Across the last decade, the gaming mouse industry has proliferated, providing PC owners with a myriad of choices. From the Razer Naga- a peripheral targeted at MMO players with nineteen programmable buttons to Logitech’s ergonomically-driven G500, there seems to be a device for nearly every type of interest. Manufacturer A4Tech has adopted a dual-pronged attack, targeting first-person shooter fans with software which negates simulated weapon recoil while keeping a price that’s low enough to entice bargain shoppers. So far, the approach has been advantageous. After our reviews of the Multi-Core Gun3 V7 and Bloody Headshot V7, the company’s mice have become the peripherals of choice, and have been permanently tethered to our desktop and laptop.
In that duration, we’ve come to fully appreciate A4Tech’s build quality. The protected optical cavity of both mice mean the maintenance isn’t needed- with the company’s ‘hole-less’ design, gamers no longer have to probe the interior of their mouse with a dampened Q-Tip. Likewise, The Gun3 V7’s “ultra metal” feet prove to be more than just marketing ploy. In execution, the pink colored metal pads provide a minimum of resistance and a durability that’s unmatched by the polystyrene bases of most mice. Consideration is even applied to the mouse cord, which offers durable braided construction that resists fraying after being trampled by office chairs. In fact, the only shortcoming with the Gun3 and Headshot is the need to spend extra money to unlock each peripheral’s anti-recoil features.
Pleasingly, A4Tech’s shrewd design decisions carry over to their most recent peripheral- the Bloody ZL5A Gaming Mouse. Flaunting the same sturdy cable and resilient metal pads, the unit exhibits an impressive build quality which slightly exceeds the $69 USD MRSP. More importantly, the mouse comes pre-activated, so that purchasers won’t have to shell out any additional money to utilize the software-fueled functionality.
Eschewing a driver disk, a small card inside the ZL5A housing instructs owners to visit the A4Tech website to download version five of the Bloody app. The memory-resident program can be a bit of a mess- filled with Engrish instructions and haphazard coding. One example: owners of a wired mouse are able to navigate through menus intended only for wireless devices. In these areas, they can adjust the brightness of the scroll wheel and pulsating Bloody logo, yet the application falsely warns, “Cannot apply! (Wireless Guard restricted only Bloody Wireless Gaming mouse series)”. But spend enough time with Bloody5, and the program proves to be both stable and filled with functionality.
MMO players can build, test, and map complex macros- complete with if/then logic statements, loops, and key presses. Like the V7 line of mice, the ZL5A allows players to use multiple ‘cores’ or functionality settings. Enabling the third core allows FPS aficionados to employ Headshot functionality- a technique which adjusts the cursor to compensate for in-game weapon kickback. While the system allows for customization and extends defaults for a variety of arms, the apps default selection of games continues to be disappointing, supporting only six titles in the current build. Gamers can download additional profiles, but at present A4Tech’s site only hosts data for one additional title.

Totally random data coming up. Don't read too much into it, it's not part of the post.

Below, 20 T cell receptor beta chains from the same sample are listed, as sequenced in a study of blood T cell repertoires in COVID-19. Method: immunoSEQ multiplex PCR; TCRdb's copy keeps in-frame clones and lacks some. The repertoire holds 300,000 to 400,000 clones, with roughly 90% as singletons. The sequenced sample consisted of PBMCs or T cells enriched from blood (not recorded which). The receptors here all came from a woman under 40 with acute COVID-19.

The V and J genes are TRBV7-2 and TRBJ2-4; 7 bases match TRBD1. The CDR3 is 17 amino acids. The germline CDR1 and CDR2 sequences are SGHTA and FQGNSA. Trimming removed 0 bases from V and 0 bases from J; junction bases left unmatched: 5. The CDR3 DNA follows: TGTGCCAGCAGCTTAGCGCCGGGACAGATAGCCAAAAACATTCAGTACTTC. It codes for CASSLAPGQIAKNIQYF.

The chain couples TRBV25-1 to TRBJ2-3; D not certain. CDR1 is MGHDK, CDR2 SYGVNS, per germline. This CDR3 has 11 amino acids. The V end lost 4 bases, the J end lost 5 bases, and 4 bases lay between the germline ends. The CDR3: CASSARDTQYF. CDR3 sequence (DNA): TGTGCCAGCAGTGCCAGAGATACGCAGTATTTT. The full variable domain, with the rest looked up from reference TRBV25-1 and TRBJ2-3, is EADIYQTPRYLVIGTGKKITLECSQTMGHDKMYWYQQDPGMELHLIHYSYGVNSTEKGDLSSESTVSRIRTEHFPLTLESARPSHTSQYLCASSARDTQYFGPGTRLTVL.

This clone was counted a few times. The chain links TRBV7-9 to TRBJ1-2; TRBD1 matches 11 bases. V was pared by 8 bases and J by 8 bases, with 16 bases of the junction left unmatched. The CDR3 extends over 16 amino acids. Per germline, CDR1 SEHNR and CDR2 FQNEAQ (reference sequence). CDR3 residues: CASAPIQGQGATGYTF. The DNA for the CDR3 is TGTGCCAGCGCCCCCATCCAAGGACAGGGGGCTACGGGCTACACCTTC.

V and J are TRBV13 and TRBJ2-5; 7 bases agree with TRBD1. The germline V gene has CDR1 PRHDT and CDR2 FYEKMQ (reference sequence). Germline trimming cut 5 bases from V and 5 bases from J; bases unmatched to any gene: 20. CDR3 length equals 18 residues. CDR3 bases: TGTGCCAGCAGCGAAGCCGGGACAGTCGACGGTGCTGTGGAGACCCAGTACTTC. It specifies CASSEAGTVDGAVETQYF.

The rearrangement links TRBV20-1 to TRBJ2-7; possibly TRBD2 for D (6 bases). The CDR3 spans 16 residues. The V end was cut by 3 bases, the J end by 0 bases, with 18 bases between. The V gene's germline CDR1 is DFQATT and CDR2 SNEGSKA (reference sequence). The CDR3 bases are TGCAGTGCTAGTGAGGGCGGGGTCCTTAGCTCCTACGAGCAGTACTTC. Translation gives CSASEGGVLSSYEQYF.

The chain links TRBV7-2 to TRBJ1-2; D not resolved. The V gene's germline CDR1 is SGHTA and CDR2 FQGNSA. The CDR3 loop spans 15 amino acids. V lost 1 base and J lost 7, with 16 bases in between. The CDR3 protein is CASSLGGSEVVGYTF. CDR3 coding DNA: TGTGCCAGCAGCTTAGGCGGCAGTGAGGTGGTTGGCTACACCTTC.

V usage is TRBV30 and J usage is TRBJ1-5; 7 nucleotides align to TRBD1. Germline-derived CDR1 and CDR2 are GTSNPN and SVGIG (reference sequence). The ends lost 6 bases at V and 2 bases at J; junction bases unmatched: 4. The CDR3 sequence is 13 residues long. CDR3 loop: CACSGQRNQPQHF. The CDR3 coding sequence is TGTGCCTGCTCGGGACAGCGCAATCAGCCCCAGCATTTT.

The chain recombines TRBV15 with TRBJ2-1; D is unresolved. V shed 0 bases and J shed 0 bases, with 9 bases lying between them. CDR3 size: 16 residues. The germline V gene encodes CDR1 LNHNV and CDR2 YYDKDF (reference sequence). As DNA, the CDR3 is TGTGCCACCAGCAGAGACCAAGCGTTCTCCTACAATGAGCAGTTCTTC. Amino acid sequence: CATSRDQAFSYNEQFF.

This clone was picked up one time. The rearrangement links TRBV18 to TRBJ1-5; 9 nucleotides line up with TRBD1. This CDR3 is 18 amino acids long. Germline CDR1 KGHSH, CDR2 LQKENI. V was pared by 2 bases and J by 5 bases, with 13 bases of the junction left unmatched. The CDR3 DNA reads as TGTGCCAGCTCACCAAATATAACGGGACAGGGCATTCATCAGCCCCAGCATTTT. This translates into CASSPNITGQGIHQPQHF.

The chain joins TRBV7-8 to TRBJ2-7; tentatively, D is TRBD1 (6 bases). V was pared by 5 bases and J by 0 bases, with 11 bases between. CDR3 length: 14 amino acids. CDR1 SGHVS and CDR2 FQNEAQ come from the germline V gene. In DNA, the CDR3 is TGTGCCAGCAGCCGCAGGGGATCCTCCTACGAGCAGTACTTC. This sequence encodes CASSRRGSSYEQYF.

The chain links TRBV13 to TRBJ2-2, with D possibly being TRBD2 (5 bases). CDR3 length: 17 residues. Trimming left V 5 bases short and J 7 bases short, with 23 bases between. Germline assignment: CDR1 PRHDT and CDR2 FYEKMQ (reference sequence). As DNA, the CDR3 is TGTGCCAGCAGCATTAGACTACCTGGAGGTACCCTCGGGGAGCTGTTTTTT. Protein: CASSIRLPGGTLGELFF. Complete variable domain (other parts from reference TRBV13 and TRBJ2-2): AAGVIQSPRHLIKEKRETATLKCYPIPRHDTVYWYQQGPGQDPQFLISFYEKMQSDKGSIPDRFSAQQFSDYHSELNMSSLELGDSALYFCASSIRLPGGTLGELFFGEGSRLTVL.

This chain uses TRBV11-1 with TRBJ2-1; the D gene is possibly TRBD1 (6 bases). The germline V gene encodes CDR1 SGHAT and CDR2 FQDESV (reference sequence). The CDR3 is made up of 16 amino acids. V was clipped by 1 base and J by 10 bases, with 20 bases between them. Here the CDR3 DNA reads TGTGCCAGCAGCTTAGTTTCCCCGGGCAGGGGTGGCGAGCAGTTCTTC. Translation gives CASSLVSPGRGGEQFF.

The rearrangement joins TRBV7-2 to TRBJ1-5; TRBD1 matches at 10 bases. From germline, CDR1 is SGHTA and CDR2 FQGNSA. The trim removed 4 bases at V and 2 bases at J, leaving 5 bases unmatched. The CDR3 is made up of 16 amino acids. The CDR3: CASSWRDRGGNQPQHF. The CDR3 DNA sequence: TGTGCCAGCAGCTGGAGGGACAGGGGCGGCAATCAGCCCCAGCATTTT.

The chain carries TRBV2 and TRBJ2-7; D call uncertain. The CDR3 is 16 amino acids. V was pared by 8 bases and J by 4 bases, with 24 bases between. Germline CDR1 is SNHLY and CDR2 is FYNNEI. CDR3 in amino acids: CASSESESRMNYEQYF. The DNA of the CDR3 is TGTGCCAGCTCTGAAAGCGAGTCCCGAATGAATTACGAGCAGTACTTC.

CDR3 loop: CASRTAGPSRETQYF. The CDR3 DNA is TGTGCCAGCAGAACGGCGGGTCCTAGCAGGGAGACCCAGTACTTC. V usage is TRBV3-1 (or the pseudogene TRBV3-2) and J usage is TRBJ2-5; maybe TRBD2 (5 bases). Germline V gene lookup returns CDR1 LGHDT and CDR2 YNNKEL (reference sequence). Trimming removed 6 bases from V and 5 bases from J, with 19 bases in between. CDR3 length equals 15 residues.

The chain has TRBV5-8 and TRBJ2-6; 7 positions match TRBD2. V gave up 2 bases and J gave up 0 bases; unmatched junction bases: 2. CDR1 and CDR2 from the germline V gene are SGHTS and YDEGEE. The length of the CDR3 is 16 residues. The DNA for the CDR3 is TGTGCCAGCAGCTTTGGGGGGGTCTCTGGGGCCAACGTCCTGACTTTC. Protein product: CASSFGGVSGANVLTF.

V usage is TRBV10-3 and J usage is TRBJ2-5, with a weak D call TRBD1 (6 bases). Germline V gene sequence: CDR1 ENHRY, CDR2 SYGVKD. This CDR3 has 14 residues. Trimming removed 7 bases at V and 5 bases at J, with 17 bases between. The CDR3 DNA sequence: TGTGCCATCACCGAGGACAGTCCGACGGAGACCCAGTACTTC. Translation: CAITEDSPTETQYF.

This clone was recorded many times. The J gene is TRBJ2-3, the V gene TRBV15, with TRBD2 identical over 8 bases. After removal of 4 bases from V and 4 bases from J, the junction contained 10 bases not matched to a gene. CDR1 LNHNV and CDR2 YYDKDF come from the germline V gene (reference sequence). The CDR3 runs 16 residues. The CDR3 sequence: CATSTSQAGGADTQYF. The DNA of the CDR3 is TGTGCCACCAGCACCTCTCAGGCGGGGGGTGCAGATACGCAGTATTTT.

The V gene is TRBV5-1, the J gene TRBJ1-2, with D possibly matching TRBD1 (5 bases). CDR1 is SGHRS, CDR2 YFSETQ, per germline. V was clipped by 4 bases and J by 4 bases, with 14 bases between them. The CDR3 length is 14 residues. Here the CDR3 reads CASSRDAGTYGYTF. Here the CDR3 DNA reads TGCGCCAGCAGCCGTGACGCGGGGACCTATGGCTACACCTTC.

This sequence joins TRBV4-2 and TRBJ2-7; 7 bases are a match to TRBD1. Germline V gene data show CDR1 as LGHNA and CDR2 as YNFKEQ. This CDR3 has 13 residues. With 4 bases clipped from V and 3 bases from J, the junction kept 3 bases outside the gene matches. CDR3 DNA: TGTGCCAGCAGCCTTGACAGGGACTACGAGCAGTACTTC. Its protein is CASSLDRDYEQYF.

Although many adjustments can be made within the Bloody App, a number of tunings can be made on the fly. CPI can be manipulated with a button tap, allowing for trouble-free tuning of cursor sensitivity. Selecting one of the buttons on the face of the peripheral allows owners to choose from multiple profiles- allowing for benefits such as rapid fire, or weapon selection in Headshot mode. Like a number of its contemporaries, Bloody ZL5A has a button which can momentarily reduce CPI, providing a bit additional precision to those scoped sniper shots. Pleasingly, owners can quickly toggle between the normal mousing duties and game-related function via an switch on the unit’s left side.
With its aluminum and plastic construction, the ZL5A strikes an adept balance between weightiness and maneuverability. Elegantly, the device’s curved shape matched the natural curvature of our hand-with no physical stress or fatigue during protracted play sessions. A textured gently outer surface ensures a steady grip, even during Diablo III marathons. Nicely, the mouse’s top buttons retained their responsiveness after several weeks of continued clicking. In fact, the only design flaw is that the mouse isn’t ambidextrous. Although left handed players might be able to use their third finger to trigger side buttons, this won’t be an ideal solution.
In many ways, the Bloody ZL5A is a culmination of A4Tech’s design decisions, offering an adept blend of functionality, elevated build quality, and economical price. If the company can mend some of the blemishes found in the accompanying Bloody5 app, then the peripheral could easily become a standout contender in the gaming mouse competition. But even a few software-based peculiarities hardly mar the brilliance of the ZL5A hardware.
Tech Specs (via A4Tech):
Main core: Intelligent multiple cores
Buttons: 11 buttons + wheel
Encoder: High precision laser engine
Connector: USB (2.0/3.0)
Supported operating systems : Windows XP/Vista/7/8
Resolution: 100-8,200 CPI adjustable
Graphic Capacity: 1080 million pixels/sec
Frame speed: 12000 fps
Accelerating speed: 30g
Tracking speed: 150 inches/sec (ips)
Report Rate (USB): 125～1,000Hz/sec (4 selectable level)
Key response time: less than 1ms
Profile allocable: 3 sets
Memory: 160K bits
Key Switch life: 20 million times (for left & right buttons)
Mouse Feet Wear-Resistance: More than 300 Km